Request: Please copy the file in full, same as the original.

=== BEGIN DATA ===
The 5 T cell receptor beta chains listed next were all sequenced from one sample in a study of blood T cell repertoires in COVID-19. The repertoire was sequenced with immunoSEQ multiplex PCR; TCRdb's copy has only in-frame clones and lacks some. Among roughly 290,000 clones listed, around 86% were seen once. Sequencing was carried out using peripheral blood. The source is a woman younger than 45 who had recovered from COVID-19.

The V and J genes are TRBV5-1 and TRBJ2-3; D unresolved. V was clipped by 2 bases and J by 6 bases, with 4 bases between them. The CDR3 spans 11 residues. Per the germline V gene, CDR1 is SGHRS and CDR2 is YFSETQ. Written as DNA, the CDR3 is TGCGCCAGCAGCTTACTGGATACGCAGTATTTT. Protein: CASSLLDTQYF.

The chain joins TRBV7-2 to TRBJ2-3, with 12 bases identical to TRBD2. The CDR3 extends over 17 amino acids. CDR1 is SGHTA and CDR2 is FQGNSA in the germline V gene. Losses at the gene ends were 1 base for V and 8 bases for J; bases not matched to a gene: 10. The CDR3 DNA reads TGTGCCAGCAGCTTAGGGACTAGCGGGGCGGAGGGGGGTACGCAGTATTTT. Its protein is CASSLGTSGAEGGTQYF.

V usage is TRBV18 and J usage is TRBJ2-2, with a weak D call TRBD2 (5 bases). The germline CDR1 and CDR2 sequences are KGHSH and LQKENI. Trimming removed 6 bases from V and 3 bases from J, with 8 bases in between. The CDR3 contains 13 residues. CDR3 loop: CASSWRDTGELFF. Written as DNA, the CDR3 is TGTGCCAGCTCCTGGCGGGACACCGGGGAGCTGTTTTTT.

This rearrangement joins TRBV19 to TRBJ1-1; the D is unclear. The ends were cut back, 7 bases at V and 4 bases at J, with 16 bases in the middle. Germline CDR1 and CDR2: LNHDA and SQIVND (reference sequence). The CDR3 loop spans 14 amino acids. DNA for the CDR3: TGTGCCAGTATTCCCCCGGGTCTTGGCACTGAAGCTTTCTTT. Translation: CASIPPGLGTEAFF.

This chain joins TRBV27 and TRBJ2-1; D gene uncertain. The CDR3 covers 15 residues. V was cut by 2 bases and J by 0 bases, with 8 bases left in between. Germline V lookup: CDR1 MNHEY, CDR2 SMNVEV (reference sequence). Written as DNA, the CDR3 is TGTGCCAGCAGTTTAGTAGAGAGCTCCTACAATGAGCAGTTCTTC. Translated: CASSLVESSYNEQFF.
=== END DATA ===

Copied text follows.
The 5 T cell receptor beta chains listed next were all sequenced from one sample in a study of blood T cell repertoires in COVID-19. The repertoire was sequenced with immunoSEQ multiplex PCR; TCRdb's copy has only in-frame clones and lacks some. Among roughly 290,000 clones listed, around 86% were seen once. Sequencing was carried out using peripheral blood. The source is a woman younger than 45 who had recovered from COVID-19.

The V and J genes are TRBV5-1 and TRBJ2-3; D unresolved. V was clipped by 2 bases and J by 6 bases, with 4 bases between them. The CDR3 spans 11 residues. Per the germline V gene, CDR1 is SGHRS and CDR2 is YFSETQ. Written as DNA, the CDR3 is TGCGCCAGCAGCTTACTGGATACGCAGTATTTT. Protein: CASSLLDTQYF.

The chain joins TRBV7-2 to TRBJ2-3, with 12 bases identical to TRBD2. The CDR3 extends over 17 amino acids. CDR1 is SGHTA and CDR2 is FQGNSA in the germline V gene. Losses at the gene ends were 1 base for V and 8 bases for J; bases not matched to a gene: 10. The CDR3 DNA reads TGTGCCAGCAGCTTAGGGACTAGCGGGGCGGAGGGGGGTACGCAGTATTTT. Its protein is CASSLGTSGAEGGTQYF.

V usage is TRBV18 and J usage is TRBJ2-2, with a weak D call TRBD2 (5 bases). The germline CDR1 and CDR2 sequences are KGHSH and LQKENI. Trimming removed 6 bases from V and 3 bases from J, with 8 bases in between. The CDR3 contains 13 residues. CDR3 loop: CASSWRDTGELFF. Written as DNA, the CDR3 is TGTGCCAGCTCCTGGCGGGACACCGGGGAGCTGTTTTTT.

This rearrangement joins TRBV19 to TRBJ1-1; the D is unclear. The ends were cut back, 7 bases at V and 4 bases at J, with 16 bases in the middle. Germline CDR1 and CDR2: LNHDA and SQIVND (reference sequence). The CDR3 loop spans 14 amino acids. DNA for the CDR3: TGTGCCAGTATTCCCCCGGGTCTTGGCACTGAAGCTTTCTTT. Translation: CASIPPGLGTEAFF.

This chain joins TRBV27 and TRBJ2-1; D gene uncertain. The CDR3 covers 15 residues. V was cut by 2 bases and J by 0 bases, with 8 bases left in between. Germline V lookup: CDR1 MNHEY, CDR2 SMNVEV (reference sequence). Written as DNA, the CDR3 is TGTGCCAGCAGTTTAGTAGAGAGCTCCTACAATGAGCAGTTCTTC. Translated: CASSLVESSYNEQFF.